Cry aloud, spare not, lift up thy voice like a trumpet, and shew my people their transgression, and the house of Jacob their sins. – Isaiah 58:1
Them that sin rebuke before all, that others also may fear. – 1 Timothy 5:20
Preach the word; be instant in season, out of season; reprove, rebuke, exhort with all long suffering and doctrine. –2 Timothy 4:2
This witness is true. Wherefore rebuke them sharply, that they may be sound in the faith. – Titus 1:13
For from the least of them even unto the greatest of them every one is given to covetousness; and from the prophet even unto the priest every one dealeth falsely. They have healed also the hurt of the daughter of my people slightly, saying, Peace, peace; when there is no peace. – Jeremiah 6:13-14
His watchmen are blind: they are all ignorant, they are all dumb dogs, they cannot bark; sleeping, lying down, loving to slumber. – Isaiah 56:10
The late General Booth, founder of the Salvation Army, feared the coming of a day when men would preach “salvation without regeneration, faith without repentance, Heaven without Hell.” That time is upon us. In the case of many Doctors of Divinity, the D.D. might well stand for “Dumb Dogs,” for the Lord in Isaiah 56:10 says that His watchmen who do not warn the people “are all dumb dogs, they cannot bark; sleeping, lying down, loving to slumber.” Every preacher in the land needs again to hear the word of God inIsaiah 58:1, “Cry aloud, spare not, lift up thy voice like a trumpet, and shew my people their transgression, and the house of Jacob their sins.”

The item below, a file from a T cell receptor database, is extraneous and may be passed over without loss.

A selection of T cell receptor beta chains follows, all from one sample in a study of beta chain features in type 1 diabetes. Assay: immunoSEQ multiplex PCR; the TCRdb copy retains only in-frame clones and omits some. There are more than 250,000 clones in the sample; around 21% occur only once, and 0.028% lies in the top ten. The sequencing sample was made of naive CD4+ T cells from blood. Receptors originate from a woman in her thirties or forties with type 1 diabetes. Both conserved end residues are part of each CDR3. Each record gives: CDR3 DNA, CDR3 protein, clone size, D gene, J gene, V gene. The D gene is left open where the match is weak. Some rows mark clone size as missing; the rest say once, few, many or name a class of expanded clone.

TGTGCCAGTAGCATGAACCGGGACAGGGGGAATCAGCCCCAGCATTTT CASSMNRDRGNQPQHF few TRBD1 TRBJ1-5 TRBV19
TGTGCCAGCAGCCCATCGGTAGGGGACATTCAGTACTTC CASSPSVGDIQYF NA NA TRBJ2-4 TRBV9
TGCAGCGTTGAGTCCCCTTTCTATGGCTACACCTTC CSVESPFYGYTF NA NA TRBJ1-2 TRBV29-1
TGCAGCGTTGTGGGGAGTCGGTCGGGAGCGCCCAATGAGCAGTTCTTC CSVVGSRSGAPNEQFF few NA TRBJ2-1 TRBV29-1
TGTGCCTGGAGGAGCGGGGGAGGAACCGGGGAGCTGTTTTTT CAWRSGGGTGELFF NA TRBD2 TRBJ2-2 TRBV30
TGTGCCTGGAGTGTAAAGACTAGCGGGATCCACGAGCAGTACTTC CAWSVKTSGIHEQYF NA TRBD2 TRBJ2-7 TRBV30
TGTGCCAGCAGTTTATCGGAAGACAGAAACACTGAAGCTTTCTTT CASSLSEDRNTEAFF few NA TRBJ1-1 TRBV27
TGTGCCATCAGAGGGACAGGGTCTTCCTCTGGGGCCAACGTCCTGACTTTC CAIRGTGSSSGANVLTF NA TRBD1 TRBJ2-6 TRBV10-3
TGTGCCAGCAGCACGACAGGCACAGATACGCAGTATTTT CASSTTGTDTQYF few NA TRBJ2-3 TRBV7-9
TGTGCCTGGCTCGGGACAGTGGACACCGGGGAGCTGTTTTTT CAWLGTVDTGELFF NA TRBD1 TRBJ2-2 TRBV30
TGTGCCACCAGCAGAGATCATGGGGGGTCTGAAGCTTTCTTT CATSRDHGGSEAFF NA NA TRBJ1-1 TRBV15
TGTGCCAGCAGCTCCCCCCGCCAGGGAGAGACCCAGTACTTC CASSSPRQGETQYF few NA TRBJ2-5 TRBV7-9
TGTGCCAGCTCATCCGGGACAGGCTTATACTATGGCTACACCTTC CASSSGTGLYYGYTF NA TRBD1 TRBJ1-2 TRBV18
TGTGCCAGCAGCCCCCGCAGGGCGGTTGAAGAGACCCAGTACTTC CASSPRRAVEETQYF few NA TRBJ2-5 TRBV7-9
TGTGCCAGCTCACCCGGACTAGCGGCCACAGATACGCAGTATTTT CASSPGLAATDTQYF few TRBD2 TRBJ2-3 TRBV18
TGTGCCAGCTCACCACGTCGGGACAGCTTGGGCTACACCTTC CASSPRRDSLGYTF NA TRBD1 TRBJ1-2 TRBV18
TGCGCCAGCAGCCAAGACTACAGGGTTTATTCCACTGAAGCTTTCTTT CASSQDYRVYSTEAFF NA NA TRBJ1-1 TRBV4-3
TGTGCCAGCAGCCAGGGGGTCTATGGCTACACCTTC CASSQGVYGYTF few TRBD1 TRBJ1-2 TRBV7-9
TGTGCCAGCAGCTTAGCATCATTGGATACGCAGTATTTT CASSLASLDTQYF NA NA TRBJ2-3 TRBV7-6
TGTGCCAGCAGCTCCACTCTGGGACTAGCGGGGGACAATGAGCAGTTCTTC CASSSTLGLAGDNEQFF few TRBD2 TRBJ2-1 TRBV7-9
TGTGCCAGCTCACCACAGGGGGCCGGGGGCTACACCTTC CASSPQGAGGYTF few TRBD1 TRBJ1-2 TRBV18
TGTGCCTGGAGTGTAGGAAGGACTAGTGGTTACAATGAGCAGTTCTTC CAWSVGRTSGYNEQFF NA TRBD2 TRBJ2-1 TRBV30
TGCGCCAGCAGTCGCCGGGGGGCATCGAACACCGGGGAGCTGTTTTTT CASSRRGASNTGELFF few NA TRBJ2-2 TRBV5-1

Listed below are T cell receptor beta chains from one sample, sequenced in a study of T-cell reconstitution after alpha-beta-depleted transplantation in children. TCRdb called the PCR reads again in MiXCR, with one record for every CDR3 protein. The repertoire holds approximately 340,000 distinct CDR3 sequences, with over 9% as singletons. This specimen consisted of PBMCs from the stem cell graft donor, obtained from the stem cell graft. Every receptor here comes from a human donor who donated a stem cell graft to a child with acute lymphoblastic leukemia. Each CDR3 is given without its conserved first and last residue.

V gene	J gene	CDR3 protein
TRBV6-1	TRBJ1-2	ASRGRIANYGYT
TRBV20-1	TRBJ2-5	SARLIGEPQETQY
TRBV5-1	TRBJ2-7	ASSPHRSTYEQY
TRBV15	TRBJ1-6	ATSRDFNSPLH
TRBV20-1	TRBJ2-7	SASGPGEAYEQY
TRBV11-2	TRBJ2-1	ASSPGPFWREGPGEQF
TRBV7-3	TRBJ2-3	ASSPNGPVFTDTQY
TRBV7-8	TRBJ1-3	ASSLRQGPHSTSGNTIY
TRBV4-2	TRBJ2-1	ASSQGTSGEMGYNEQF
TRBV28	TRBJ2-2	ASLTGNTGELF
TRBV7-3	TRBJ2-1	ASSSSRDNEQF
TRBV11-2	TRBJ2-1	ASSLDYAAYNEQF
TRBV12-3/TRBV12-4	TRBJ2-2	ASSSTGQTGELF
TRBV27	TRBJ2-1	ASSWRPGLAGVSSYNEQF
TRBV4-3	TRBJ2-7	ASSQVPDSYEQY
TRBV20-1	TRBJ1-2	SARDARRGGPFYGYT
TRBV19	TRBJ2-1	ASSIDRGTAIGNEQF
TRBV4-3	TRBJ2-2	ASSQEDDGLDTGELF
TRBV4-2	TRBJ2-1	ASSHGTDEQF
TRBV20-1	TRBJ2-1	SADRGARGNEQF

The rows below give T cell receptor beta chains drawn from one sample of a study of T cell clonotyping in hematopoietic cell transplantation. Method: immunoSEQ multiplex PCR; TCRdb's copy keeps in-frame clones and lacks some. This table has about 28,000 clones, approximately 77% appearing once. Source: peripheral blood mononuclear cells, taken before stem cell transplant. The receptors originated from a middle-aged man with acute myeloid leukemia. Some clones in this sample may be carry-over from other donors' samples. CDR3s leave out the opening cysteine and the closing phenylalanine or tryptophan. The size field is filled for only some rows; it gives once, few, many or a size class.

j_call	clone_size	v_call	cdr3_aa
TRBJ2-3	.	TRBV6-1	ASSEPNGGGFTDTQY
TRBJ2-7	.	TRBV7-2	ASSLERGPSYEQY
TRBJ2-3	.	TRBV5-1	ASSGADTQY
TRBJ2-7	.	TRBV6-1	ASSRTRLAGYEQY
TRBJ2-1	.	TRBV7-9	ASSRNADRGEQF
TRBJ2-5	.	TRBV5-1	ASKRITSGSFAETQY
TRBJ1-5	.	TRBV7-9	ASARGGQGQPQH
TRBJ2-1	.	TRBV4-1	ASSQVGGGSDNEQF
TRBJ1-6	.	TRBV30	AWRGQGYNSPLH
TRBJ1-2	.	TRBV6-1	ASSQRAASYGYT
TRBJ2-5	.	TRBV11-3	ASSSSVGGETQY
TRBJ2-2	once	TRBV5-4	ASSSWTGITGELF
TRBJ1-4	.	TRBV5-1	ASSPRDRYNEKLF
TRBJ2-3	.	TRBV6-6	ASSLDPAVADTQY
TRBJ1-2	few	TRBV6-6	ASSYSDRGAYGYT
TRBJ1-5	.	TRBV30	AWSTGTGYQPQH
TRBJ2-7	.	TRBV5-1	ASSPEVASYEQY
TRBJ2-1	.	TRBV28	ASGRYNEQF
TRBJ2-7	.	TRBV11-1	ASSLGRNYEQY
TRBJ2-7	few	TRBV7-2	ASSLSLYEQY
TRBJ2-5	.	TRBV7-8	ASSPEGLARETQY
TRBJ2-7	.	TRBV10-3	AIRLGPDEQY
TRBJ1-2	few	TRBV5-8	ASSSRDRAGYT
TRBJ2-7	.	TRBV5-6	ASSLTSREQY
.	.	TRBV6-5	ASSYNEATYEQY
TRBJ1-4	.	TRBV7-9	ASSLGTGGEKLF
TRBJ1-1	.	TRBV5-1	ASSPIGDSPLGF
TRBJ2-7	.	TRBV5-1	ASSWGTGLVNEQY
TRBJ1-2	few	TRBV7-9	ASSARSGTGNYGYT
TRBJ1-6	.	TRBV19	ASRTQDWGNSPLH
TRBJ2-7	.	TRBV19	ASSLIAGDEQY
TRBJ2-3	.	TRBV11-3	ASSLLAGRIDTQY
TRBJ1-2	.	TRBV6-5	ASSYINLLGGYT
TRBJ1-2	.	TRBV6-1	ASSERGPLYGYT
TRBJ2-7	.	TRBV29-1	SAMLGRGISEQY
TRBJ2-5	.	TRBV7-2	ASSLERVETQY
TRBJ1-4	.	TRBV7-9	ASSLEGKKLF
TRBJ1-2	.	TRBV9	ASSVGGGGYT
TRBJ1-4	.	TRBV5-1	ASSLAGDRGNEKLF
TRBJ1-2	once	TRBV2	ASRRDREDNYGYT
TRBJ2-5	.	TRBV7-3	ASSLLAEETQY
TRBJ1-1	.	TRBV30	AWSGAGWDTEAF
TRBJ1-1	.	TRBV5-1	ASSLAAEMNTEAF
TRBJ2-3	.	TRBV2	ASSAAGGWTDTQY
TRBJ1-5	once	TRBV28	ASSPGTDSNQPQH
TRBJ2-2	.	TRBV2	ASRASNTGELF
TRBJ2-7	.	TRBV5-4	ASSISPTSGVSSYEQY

The other day a minister, leaving the pulpit of a prominent church, announced that he was entering the field as a full-time evangelist; that he felt there is particular need for positive evangelism, by which he meant an evangelism with no don’ts in it, no preaching against sin. He has heretofore plainly gone on record against any preaching which denounces sin. Some time ago a famous preacher, a Bible teacher, wrote me about a suggested code for evangelists, and wanted me to add the statement that evangelists should never discuss worldly amusements and modern sins since he had found that that often displeased the people and made them dislike evangelists!